Just Cause 2: Using Emergent Properties for humor.

An analysis of Just Cause 2, detailing my thoughts on how the lack of structure makes it feel more like a toybox than most video games.

Lately, I've been playing plenty of Just Cause 2, by Avalanche Studios.  It's been overshadowed by other open-world games this year, like Assassin's Creed: Brotherhood and Red Dead Redemption.  But I found that in some ways, it's vastly superior to its other big-budget breathren.  It may lack a mature and emotional storyline, and does not feature deep, involving game mechanics or a well-paced story.  But it makes up for it in a great way: Just Cause 2 is pure fun.

It goes way back to the classic formula set in place by Grand Theft Auto III.  There's a big world, with lots of inhabitants, vehicles to steal, and things to blow up.  Plot was secondary to just exploring and seeing the sights, seeing how much mayhem you could cause before the police finally shut you down.  However, open world games these days are much more structured and focused.  They want you to follow a specific path through the story, and the world is less of a playground and more a way to immerse you into the game by convincing you it operates by the same rules as real life.

Just Cause 2 has none of that.  Instead, it gives you a grappling hook and a parachute, plenty of guns and explosives, cars, planes, boats, and a simple objective: blow up as much of the island as you can.  There are missions in the game, but they are secondary to the action itself.  The player is encouraged to fly into a military base, rob them off their money and resources, then blow up the water tower, satellite communications, gas tanks, and assassinate the Colonel before finally succumbing to bullets.  The penalty for death?  You respond back at your base.  You still have all the items you collected, and the things you destroyed are still gone.  You might need to refill your ammunition, but other than that, you're good.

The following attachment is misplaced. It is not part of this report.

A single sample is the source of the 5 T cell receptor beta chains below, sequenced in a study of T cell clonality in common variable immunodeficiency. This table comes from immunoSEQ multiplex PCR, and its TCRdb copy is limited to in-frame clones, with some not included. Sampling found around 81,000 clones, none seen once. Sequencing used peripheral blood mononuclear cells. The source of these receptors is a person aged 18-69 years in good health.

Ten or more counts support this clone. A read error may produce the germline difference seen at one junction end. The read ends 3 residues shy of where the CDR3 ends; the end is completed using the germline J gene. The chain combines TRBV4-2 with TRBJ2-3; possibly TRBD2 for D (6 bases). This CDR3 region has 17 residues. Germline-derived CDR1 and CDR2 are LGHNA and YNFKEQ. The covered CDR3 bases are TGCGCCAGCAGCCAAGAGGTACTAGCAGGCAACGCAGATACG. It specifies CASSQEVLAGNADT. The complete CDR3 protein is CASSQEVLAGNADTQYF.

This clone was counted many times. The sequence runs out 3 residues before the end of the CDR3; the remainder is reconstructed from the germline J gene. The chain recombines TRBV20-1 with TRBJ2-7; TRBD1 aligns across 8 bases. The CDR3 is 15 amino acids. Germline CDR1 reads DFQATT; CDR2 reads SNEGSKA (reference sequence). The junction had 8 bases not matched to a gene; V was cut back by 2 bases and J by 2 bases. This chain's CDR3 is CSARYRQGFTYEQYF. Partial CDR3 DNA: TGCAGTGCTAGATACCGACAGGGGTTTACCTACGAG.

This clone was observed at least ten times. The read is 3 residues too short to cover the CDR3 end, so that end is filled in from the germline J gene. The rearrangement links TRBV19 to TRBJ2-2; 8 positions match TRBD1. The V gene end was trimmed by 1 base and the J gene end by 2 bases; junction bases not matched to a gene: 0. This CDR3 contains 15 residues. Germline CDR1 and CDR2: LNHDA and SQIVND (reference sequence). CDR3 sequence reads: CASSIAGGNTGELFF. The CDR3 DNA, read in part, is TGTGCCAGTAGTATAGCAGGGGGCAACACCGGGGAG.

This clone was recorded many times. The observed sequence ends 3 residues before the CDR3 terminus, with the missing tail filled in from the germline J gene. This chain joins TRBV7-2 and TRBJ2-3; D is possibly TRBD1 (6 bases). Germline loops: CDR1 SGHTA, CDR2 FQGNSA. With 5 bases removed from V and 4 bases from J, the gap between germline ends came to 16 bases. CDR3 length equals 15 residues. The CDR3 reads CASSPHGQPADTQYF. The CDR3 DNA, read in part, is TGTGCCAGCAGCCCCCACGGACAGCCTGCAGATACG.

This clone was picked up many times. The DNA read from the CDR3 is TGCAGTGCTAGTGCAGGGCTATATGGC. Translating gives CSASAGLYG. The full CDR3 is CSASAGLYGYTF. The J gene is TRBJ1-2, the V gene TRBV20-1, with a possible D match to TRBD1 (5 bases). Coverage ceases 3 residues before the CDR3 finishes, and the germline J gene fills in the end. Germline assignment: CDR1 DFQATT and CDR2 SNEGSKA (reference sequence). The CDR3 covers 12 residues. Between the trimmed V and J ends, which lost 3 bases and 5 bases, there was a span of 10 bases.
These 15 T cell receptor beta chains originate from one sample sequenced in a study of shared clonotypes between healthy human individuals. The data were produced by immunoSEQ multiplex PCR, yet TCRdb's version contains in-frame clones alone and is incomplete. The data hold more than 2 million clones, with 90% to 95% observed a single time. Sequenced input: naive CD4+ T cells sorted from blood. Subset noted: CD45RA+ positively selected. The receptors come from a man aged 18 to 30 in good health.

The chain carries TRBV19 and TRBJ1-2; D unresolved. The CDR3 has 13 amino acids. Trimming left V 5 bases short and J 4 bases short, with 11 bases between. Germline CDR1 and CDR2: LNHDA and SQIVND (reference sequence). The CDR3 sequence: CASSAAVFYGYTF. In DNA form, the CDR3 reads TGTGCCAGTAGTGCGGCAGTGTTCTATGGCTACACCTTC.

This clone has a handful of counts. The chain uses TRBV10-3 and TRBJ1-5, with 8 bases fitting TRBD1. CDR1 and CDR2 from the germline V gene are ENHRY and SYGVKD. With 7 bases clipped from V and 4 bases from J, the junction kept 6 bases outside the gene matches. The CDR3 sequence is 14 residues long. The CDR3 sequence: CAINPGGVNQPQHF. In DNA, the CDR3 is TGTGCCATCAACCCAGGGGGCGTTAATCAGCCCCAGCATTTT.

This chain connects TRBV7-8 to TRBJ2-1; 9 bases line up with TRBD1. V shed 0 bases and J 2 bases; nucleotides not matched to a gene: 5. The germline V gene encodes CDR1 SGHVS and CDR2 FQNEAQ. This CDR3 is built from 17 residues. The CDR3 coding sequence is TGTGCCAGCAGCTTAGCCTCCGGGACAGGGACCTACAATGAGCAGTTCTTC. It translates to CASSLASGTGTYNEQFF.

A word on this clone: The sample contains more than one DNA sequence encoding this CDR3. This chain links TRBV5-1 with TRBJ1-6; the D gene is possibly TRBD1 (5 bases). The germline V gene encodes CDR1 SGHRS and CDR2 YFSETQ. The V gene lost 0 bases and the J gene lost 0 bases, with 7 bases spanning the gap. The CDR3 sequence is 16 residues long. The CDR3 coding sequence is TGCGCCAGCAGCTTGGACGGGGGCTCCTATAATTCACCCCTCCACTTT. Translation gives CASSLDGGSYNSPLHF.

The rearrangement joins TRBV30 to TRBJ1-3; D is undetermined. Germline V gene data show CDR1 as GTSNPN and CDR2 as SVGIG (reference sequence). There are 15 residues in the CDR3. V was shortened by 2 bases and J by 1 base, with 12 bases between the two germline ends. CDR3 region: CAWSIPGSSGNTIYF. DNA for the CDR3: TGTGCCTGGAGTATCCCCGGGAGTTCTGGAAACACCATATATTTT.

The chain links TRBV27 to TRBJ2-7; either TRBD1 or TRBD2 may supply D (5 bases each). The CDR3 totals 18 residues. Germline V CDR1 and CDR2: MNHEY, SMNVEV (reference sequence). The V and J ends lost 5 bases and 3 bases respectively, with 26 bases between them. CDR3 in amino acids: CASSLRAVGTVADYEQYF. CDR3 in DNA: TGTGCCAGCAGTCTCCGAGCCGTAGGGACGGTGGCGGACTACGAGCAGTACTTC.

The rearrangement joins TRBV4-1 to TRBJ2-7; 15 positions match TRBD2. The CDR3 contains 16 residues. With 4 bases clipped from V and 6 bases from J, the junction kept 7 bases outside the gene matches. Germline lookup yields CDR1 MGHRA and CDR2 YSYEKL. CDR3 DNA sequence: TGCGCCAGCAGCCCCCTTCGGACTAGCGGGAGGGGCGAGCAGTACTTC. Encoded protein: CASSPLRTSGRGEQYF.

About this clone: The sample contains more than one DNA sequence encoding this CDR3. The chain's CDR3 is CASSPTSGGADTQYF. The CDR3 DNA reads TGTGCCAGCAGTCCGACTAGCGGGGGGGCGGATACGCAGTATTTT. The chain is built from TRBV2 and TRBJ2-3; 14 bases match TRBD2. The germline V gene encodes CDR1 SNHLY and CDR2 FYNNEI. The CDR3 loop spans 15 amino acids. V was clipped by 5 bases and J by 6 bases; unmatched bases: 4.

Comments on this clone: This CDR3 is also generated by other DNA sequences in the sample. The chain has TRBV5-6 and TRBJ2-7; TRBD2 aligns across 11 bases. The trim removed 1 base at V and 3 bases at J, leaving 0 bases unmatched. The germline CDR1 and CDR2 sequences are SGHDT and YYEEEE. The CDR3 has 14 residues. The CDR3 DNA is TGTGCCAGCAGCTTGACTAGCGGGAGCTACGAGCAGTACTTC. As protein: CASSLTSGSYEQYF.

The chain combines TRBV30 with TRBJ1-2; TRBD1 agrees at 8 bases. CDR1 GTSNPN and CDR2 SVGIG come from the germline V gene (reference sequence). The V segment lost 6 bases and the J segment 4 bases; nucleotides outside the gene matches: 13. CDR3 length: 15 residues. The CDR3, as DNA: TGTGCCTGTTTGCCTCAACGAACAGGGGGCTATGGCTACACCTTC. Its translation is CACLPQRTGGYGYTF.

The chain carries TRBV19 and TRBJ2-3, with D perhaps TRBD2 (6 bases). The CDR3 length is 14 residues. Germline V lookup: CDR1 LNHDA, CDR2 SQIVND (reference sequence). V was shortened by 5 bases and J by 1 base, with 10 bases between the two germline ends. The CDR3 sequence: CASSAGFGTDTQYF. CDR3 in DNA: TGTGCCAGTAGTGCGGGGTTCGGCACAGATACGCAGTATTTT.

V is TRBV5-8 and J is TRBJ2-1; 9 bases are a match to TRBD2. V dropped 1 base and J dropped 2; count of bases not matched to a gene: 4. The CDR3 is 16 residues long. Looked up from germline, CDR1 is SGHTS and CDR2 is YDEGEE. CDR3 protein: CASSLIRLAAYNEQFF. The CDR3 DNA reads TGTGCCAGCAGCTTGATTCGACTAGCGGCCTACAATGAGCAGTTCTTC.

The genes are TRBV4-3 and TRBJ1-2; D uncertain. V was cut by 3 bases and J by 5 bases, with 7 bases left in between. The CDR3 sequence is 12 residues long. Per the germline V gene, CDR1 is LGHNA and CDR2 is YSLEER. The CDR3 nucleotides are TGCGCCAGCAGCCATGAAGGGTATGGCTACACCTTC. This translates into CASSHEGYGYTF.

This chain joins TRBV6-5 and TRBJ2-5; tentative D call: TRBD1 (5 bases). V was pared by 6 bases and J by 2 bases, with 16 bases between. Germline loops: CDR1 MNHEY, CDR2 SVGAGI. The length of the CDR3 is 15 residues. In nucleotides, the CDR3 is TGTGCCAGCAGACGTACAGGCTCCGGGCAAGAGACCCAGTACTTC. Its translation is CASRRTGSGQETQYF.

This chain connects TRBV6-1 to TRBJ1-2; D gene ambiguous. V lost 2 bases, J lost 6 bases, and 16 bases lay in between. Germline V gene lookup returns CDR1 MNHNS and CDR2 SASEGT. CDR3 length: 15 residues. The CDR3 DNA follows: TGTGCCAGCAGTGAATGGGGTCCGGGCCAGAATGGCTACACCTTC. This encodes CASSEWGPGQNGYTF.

Besides the destruction, Just Cause 2 still has an ace up its sleeve that separates it from most games.  When we play a game like Assassin's Creed, we expect to become immersed in its universe, so a simple glitch such as jumping to the wrong ledge can become frustrating and breaks the game flow.  But Just Cause 2 is so detached from reality that such glitches just add to the humor.  Cars will crash into each other even if you're only spectating, vehicles explode for no reason at all, and there are limitless ways to amuse yourself with pedestrians.  Most games offer puzzles that have specific solutions.  Just Cause 2 just gives you a bunch of tools and asks you to use them however you wish.  When given a mission to destroy a statue and drag its head to another location, I asked myself if the head would just pop off if I attached the head to the helicopter and then just flew off.  Turns out the answer is "yes".

It reminds me of Scribblenauts, in a way.  No real structure or motive, just a big toolkit to mess around in.  But the problem with Scribblenauts was that it relied on the player to choose his own tools to problem solve, and the result was that most players would pick a few good items and complete the game with those alone.  Just Cause offers a ton of freedom to the player despite very little in the name of progression, storywise.

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